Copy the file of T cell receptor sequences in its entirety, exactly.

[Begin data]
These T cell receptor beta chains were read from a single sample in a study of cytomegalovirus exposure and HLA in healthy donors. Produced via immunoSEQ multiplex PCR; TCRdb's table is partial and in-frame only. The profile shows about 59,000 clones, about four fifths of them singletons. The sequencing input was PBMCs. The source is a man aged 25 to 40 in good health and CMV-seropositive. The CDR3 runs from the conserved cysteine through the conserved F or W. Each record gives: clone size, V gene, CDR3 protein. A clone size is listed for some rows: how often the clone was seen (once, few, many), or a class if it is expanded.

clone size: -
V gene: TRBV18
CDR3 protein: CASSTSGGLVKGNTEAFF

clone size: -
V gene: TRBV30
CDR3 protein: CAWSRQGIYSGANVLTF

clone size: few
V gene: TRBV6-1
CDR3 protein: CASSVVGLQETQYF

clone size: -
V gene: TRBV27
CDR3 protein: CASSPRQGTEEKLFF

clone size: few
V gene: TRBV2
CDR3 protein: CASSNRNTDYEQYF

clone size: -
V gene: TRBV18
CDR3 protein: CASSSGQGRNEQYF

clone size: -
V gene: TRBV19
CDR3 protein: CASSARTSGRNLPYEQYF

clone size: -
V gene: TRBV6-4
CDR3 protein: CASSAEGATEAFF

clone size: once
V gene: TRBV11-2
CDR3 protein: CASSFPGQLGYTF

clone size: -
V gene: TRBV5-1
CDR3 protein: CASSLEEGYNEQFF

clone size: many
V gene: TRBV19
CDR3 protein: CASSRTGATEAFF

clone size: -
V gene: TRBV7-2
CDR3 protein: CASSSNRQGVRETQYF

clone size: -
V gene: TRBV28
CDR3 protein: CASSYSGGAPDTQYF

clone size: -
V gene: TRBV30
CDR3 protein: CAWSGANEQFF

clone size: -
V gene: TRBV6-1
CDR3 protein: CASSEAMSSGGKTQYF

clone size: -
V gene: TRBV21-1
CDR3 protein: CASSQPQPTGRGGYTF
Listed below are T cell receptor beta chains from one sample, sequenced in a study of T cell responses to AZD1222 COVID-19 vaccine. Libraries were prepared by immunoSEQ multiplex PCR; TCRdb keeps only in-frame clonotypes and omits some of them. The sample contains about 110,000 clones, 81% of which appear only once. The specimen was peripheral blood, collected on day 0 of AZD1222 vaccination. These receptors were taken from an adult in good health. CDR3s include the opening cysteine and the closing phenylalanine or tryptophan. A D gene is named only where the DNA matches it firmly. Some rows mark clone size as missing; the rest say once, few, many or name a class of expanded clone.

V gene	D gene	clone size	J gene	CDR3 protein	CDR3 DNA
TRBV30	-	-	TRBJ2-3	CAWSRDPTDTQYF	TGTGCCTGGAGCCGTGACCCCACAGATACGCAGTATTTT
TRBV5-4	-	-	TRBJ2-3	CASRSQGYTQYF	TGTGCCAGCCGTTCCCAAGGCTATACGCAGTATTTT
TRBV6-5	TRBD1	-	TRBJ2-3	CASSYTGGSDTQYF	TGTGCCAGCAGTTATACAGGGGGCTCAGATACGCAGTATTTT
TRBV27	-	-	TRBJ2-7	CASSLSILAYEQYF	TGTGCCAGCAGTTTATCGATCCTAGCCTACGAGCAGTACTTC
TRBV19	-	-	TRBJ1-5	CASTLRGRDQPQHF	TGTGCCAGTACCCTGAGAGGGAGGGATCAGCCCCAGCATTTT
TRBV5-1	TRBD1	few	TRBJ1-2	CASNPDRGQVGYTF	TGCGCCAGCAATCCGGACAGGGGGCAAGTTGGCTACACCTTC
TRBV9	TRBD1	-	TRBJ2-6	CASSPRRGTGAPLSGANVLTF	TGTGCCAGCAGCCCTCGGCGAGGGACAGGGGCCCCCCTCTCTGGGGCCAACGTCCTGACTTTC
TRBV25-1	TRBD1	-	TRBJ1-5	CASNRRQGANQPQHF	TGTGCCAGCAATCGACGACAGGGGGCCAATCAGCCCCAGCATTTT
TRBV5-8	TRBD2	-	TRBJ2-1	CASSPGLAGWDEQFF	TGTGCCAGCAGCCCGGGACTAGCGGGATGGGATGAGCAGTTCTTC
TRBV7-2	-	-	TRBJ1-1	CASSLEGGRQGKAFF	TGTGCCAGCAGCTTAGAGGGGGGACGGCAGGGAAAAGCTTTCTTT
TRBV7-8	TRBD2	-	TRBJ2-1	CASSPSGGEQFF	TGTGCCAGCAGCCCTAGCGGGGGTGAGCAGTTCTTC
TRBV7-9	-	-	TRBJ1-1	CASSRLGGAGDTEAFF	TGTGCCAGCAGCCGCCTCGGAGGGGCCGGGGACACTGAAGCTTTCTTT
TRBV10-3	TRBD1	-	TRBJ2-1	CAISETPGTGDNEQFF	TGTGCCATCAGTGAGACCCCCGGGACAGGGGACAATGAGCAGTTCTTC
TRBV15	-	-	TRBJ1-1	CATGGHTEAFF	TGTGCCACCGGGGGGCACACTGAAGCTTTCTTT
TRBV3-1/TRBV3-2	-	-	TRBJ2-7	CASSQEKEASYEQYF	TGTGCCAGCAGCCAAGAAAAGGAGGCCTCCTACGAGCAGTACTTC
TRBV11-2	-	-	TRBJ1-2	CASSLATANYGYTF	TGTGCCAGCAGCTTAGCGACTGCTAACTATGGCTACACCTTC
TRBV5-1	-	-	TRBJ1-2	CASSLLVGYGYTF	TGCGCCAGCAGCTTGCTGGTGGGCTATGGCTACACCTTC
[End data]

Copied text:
These T cell receptor beta chains were read from a single sample in a study of cytomegalovirus exposure and HLA in healthy donors. Produced via immunoSEQ multiplex PCR; TCRdb's table is partial and in-frame only. The profile shows about 59,000 clones, about four fifths of them singletons. The sequencing input was PBMCs. The source is a man aged 25 to 40 in good health and CMV-seropositive. The CDR3 runs from the conserved cysteine through the conserved F or W. Each record gives: clone size, V gene, CDR3 protein. A clone size is listed for some rows: how often the clone was seen (once, few, many), or a class if it is expanded.

clone size: -
V gene: TRBV18
CDR3 protein: CASSTSGGLVKGNTEAFF

clone size: -
V gene: TRBV30
CDR3 protein: CAWSRQGIYSGANVLTF

clone size: few
V gene: TRBV6-1
CDR3 protein: CASSVVGLQETQYF

clone size: -
V gene: TRBV27
CDR3 protein: CASSPRQGTEEKLFF

clone size: few
V gene: TRBV2
CDR3 protein: CASSNRNTDYEQYF

clone size: -
V gene: TRBV18
CDR3 protein: CASSSGQGRNEQYF

clone size: -
V gene: TRBV19
CDR3 protein: CASSARTSGRNLPYEQYF

clone size: -
V gene: TRBV6-4
CDR3 protein: CASSAEGATEAFF

clone size: once
V gene: TRBV11-2
CDR3 protein: CASSFPGQLGYTF

clone size: -
V gene: TRBV5-1
CDR3 protein: CASSLEEGYNEQFF

clone size: many
V gene: TRBV19
CDR3 protein: CASSRTGATEAFF

clone size: -
V gene: TRBV7-2
CDR3 protein: CASSSNRQGVRETQYF

clone size: -
V gene: TRBV28
CDR3 protein: CASSYSGGAPDTQYF

clone size: -
V gene: TRBV30
CDR3 protein: CAWSGANEQFF

clone size: -
V gene: TRBV6-1
CDR3 protein: CASSEAMSSGGKTQYF

clone size: -
V gene: TRBV21-1
CDR3 protein: CASSQPQPTGRGGYTF
Listed below are T cell receptor beta chains from one sample, sequenced in a study of T cell responses to AZD1222 COVID-19 vaccine. Libraries were prepared by immunoSEQ multiplex PCR; TCRdb keeps only in-frame clonotypes and omits some of them. The sample contains about 110,000 clones, 81% of which appear only once. The specimen was peripheral blood, collected on day 0 of AZD1222 vaccination. These receptors were taken from an adult in good health. CDR3s include the opening cysteine and the closing phenylalanine or tryptophan. A D gene is named only where the DNA matches it firmly. Some rows mark clone size as missing; the rest say once, few, many or name a class of expanded clone.

V gene	D gene	clone size	J gene	CDR3 protein	CDR3 DNA
TRBV30	-	-	TRBJ2-3	CAWSRDPTDTQYF	TGTGCCTGGAGCCGTGACCCCACAGATACGCAGTATTTT
TRBV5-4	-	-	TRBJ2-3	CASRSQGYTQYF	TGTGCCAGCCGTTCCCAAGGCTATACGCAGTATTTT
TRBV6-5	TRBD1	-	TRBJ2-3	CASSYTGGSDTQYF	TGTGCCAGCAGTTATACAGGGGGCTCAGATACGCAGTATTTT
TRBV27	-	-	TRBJ2-7	CASSLSILAYEQYF	TGTGCCAGCAGTTTATCGATCCTAGCCTACGAGCAGTACTTC
TRBV19	-	-	TRBJ1-5	CASTLRGRDQPQHF	TGTGCCAGTACCCTGAGAGGGAGGGATCAGCCCCAGCATTTT
TRBV5-1	TRBD1	few	TRBJ1-2	CASNPDRGQVGYTF	TGCGCCAGCAATCCGGACAGGGGGCAAGTTGGCTACACCTTC
TRBV9	TRBD1	-	TRBJ2-6	CASSPRRGTGAPLSGANVLTF	TGTGCCAGCAGCCCTCGGCGAGGGACAGGGGCCCCCCTCTCTGGGGCCAACGTCCTGACTTTC
TRBV25-1	TRBD1	-	TRBJ1-5	CASNRRQGANQPQHF	TGTGCCAGCAATCGACGACAGGGGGCCAATCAGCCCCAGCATTTT
TRBV5-8	TRBD2	-	TRBJ2-1	CASSPGLAGWDEQFF	TGTGCCAGCAGCCCGGGACTAGCGGGATGGGATGAGCAGTTCTTC
TRBV7-2	-	-	TRBJ1-1	CASSLEGGRQGKAFF	TGTGCCAGCAGCTTAGAGGGGGGACGGCAGGGAAAAGCTTTCTTT
TRBV7-8	TRBD2	-	TRBJ2-1	CASSPSGGEQFF	TGTGCCAGCAGCCCTAGCGGGGGTGAGCAGTTCTTC
TRBV7-9	-	-	TRBJ1-1	CASSRLGGAGDTEAFF	TGTGCCAGCAGCCGCCTCGGAGGGGCCGGGGACACTGAAGCTTTCTTT
TRBV10-3	TRBD1	-	TRBJ2-1	CAISETPGTGDNEQFF	TGTGCCATCAGTGAGACCCCCGGGACAGGGGACAATGAGCAGTTCTTC
TRBV15	-	-	TRBJ1-1	CATGGHTEAFF	TGTGCCACCGGGGGGCACACTGAAGCTTTCTTT
TRBV3-1/TRBV3-2	-	-	TRBJ2-7	CASSQEKEASYEQYF	TGTGCCAGCAGCCAAGAAAAGGAGGCCTCCTACGAGCAGTACTTC
TRBV11-2	-	-	TRBJ1-2	CASSLATANYGYTF	TGTGCCAGCAGCTTAGCGACTGCTAACTATGGCTACACCTTC
TRBV5-1	-	-	TRBJ1-2	CASSLLVGYGYTF	TGCGCCAGCAGCTTGCTGGTGGGCTATGGCTACACCTTC